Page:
28. Mulga Mumblebrain says:

    Prepare to be amused.

  29. Mulga Mumblebrain says:

    He is only concerned to retain the faith of his owners and controllers for four more years. So, pretend it is a problem for his daughters’ generation, and roll over and go back to sleep for the duration.

  30. Mulga Mumblebrain says:

    Morrun Fungusson? You’ll have to sit him on your lap and read it to him, and explain the big words.

  31. Mulga Mumblebrain says:

    The thing about risk is that the global plutocratic elite do not like it. They insist on ‘certainty’ for themselves, ie the certainty that their wealth and power will grow like cancer, without let or hindrance. ‘Risk’ is for the serfs, the 99%, the ‘little people’, who they despise with vigour.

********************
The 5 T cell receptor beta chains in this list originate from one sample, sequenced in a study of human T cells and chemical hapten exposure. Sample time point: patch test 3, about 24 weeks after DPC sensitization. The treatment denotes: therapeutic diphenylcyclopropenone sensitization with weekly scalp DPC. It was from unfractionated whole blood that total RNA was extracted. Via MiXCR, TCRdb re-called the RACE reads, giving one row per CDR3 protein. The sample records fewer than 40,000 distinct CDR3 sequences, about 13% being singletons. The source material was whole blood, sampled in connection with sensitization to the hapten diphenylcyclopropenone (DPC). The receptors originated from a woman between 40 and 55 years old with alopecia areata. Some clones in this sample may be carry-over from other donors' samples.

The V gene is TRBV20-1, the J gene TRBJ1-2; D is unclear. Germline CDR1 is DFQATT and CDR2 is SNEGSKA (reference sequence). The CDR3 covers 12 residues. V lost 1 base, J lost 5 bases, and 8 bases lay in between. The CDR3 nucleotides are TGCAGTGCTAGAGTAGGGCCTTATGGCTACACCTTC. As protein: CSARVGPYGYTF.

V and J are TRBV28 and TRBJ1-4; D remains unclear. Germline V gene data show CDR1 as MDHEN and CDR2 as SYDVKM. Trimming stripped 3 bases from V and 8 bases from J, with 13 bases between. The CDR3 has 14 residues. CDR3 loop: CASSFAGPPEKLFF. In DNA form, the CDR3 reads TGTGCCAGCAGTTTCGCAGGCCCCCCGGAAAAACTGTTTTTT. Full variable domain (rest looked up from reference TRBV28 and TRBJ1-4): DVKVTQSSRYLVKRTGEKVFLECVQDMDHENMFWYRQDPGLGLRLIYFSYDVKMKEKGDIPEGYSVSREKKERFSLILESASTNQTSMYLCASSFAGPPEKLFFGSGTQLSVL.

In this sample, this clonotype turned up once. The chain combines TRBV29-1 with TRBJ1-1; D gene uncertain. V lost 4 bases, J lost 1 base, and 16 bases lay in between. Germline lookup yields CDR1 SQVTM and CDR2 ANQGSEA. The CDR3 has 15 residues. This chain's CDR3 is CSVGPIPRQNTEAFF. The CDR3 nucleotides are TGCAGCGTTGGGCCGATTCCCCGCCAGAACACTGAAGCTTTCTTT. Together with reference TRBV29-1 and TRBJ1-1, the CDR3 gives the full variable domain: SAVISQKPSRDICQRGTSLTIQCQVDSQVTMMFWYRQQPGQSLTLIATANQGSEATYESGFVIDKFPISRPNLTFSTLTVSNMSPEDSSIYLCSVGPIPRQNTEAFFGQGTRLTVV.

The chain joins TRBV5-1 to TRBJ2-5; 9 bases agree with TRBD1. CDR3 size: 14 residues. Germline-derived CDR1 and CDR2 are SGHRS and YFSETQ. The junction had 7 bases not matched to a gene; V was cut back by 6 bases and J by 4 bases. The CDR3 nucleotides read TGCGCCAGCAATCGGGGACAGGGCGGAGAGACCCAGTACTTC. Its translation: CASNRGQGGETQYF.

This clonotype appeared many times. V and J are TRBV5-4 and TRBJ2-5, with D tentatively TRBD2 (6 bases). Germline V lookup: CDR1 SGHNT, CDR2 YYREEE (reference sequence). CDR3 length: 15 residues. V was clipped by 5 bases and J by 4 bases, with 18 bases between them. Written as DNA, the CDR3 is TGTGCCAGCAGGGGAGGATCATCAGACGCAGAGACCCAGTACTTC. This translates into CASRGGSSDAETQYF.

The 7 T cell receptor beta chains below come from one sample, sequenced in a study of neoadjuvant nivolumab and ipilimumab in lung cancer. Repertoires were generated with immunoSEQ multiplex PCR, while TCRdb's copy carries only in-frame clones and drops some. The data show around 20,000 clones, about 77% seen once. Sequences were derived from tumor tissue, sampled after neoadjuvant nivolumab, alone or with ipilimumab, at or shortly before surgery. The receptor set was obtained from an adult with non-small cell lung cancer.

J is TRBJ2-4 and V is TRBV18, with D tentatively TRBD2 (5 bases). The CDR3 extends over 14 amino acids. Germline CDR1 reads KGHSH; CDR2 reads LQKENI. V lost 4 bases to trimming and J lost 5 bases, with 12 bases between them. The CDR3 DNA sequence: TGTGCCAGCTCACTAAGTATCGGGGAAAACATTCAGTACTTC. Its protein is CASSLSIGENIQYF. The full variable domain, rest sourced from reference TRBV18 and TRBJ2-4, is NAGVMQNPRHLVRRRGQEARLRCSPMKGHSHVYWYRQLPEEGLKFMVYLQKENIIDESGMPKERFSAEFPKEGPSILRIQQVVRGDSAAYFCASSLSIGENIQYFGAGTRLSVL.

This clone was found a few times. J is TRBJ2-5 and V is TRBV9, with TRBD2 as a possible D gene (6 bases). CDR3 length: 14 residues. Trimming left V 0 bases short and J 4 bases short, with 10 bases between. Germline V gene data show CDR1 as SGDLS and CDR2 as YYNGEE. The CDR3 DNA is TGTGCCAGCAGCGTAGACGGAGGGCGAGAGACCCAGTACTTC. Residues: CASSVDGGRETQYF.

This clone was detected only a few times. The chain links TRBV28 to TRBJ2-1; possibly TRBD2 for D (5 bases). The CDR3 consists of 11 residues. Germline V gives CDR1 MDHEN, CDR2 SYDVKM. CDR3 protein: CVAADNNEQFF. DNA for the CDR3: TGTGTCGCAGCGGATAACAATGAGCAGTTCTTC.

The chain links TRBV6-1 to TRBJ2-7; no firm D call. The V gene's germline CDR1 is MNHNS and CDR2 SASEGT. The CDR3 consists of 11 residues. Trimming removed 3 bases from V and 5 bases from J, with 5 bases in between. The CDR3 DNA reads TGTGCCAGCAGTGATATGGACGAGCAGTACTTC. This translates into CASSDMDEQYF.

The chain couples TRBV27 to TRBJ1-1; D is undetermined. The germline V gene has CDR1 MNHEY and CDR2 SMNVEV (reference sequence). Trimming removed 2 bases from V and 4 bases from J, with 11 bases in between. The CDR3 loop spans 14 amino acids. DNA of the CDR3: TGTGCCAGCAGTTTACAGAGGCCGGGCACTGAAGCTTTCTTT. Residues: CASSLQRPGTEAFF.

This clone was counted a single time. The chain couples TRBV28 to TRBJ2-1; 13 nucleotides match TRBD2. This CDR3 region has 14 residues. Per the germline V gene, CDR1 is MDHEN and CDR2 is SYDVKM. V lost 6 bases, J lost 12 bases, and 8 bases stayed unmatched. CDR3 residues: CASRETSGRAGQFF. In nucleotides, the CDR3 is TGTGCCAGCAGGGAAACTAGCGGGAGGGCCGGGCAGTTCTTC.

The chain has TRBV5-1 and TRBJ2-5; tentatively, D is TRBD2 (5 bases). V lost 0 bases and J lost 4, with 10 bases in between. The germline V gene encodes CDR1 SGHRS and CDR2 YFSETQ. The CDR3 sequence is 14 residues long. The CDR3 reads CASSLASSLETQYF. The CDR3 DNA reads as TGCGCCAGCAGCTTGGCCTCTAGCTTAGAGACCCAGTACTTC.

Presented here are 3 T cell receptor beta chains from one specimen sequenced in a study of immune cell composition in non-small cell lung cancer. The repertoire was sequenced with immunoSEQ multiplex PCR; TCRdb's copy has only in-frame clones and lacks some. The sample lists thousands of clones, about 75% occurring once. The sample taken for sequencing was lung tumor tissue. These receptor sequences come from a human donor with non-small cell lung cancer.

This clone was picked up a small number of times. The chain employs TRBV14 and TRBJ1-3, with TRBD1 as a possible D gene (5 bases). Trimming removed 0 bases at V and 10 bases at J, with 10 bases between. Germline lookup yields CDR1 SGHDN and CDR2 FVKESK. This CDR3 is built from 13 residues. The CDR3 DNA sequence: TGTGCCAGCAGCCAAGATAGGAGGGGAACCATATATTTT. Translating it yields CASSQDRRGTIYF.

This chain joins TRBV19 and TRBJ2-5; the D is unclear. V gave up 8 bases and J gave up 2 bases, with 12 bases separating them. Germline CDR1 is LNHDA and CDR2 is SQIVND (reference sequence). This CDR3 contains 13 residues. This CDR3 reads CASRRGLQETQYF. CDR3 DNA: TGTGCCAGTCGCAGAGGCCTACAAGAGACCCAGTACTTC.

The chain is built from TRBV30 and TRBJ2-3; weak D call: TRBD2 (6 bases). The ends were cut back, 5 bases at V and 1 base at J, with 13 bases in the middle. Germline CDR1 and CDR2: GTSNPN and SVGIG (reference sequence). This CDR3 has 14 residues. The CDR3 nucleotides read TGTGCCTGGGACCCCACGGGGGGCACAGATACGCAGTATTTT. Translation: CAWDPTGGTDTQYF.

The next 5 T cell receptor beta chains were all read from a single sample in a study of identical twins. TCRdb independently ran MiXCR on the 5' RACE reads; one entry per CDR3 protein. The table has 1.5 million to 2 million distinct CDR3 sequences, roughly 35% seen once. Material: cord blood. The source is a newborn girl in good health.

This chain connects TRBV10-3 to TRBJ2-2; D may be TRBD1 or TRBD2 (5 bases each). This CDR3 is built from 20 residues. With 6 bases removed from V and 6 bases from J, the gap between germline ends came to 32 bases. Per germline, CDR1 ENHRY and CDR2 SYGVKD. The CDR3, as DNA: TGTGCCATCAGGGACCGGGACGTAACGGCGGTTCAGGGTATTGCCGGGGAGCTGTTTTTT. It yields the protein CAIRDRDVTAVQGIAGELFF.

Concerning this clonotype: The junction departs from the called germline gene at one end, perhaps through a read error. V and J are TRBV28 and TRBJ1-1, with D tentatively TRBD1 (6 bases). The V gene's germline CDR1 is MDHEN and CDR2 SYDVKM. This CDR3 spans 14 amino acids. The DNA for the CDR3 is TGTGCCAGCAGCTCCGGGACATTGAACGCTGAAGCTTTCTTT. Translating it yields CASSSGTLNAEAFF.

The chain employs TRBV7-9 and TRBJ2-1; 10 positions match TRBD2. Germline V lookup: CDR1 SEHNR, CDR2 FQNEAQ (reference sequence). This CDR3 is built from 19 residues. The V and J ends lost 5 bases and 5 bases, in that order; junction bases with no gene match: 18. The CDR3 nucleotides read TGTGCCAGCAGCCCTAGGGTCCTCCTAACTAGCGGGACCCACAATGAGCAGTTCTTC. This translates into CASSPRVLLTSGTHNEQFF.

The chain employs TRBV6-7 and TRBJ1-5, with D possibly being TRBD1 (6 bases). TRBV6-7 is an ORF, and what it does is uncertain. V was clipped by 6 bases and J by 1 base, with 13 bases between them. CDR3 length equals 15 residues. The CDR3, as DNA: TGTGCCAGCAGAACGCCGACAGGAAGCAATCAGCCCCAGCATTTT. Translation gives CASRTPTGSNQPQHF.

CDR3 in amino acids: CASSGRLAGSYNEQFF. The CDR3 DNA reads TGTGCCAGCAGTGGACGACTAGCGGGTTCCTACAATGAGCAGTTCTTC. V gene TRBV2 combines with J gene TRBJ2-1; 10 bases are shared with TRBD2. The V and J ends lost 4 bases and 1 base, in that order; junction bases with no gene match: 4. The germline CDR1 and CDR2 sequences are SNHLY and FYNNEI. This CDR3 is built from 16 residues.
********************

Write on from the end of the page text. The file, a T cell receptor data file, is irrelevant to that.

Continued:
32. Mulga Mumblebrain says:

    All such predictions are immediately met by a wall of Rightwing denialism in the MSM, with the usual trolls screeching ‘alarmism’ and ‘watermelons’ and similar stigmata of the intellectual vacuity and moral insanity. Indeed, in Australia (it rhymes with ‘failure’) denialism in the Rightwing MSM is more determined and vociferous than ever, and a general witch-hunt against all environmental law and renewable energy is reaching familiarly hysterical levels.

  33. Joe Romm says:

    Most major enviro groups support large-scale renewables. You are talking about (some) local groups.

  34. Merrelyn Emery says:

    Not until I’ve given him a good scrub. You never know where these little barbarians have been – or who they have been with, ME